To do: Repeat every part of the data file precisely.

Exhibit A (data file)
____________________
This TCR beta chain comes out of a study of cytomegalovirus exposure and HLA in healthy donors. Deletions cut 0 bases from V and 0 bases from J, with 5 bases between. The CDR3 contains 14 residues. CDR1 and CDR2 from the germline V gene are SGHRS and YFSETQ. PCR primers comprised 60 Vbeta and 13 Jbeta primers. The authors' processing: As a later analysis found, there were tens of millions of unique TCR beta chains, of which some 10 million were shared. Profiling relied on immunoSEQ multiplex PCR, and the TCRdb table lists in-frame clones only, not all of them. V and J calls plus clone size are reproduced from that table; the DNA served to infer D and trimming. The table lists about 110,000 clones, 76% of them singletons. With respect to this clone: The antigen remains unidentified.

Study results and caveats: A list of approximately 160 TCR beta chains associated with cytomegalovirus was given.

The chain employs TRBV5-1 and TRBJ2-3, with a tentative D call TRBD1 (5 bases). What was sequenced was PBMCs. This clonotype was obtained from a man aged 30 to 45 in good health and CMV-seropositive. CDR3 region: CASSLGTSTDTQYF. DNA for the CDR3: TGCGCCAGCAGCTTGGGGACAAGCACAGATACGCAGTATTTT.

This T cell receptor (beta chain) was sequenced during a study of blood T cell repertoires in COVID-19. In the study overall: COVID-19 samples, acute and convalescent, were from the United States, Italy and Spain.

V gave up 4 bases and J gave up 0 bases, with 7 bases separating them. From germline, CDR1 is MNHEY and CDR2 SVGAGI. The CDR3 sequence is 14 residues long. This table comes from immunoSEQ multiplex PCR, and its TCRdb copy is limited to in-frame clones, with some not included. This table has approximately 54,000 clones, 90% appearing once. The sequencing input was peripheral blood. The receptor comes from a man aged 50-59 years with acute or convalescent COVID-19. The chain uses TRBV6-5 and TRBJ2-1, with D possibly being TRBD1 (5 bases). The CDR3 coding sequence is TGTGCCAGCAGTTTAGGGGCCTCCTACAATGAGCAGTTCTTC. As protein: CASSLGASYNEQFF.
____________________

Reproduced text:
This TCR beta chain comes out of a study of cytomegalovirus exposure and HLA in healthy donors. Deletions cut 0 bases from V and 0 bases from J, with 5 bases between. The CDR3 contains 14 residues. CDR1 and CDR2 from the germline V gene are SGHRS and YFSETQ. PCR primers comprised 60 Vbeta and 13 Jbeta primers. The authors' processing: As a later analysis found, there were tens of millions of unique TCR beta chains, of which some 10 million were shared. Profiling relied on immunoSEQ multiplex PCR, and the TCRdb table lists in-frame clones only, not all of them. V and J calls plus clone size are reproduced from that table; the DNA served to infer D and trimming. The table lists about 110,000 clones, 76% of them singletons. With respect to this clone: The antigen remains unidentified.

Study results and caveats: A list of approximately 160 TCR beta chains associated with cytomegalovirus was given.

The chain employs TRBV5-1 and TRBJ2-3, with a tentative D call TRBD1 (5 bases). What was sequenced was PBMCs. This clonotype was obtained from a man aged 30 to 45 in good health and CMV-seropositive. CDR3 region: CASSLGTSTDTQYF. DNA for the CDR3: TGCGCCAGCAGCTTGGGGACAAGCACAGATACGCAGTATTTT.

This T cell receptor (beta chain) was sequenced during a study of blood T cell repertoires in COVID-19. In the study overall: COVID-19 samples, acute and convalescent, were from the United States, Italy and Spain.

V gave up 4 bases and J gave up 0 bases, with 7 bases separating them. From germline, CDR1 is MNHEY and CDR2 SVGAGI. The CDR3 sequence is 14 residues long. This table comes from immunoSEQ multiplex PCR, and its TCRdb copy is limited to in-frame clones, with some not included. This table has approximately 54,000 clones, 90% appearing once. The sequencing input was peripheral blood. The receptor comes from a man aged 50-59 years with acute or convalescent COVID-19. The chain uses TRBV6-5 and TRBJ2-1, with D possibly being TRBD1 (5 bases). The CDR3 coding sequence is TGTGCCAGCAGTTTAGGGGCCTCCTACAATGAGCAGTTCTTC. As protein: CASSLGASYNEQFF.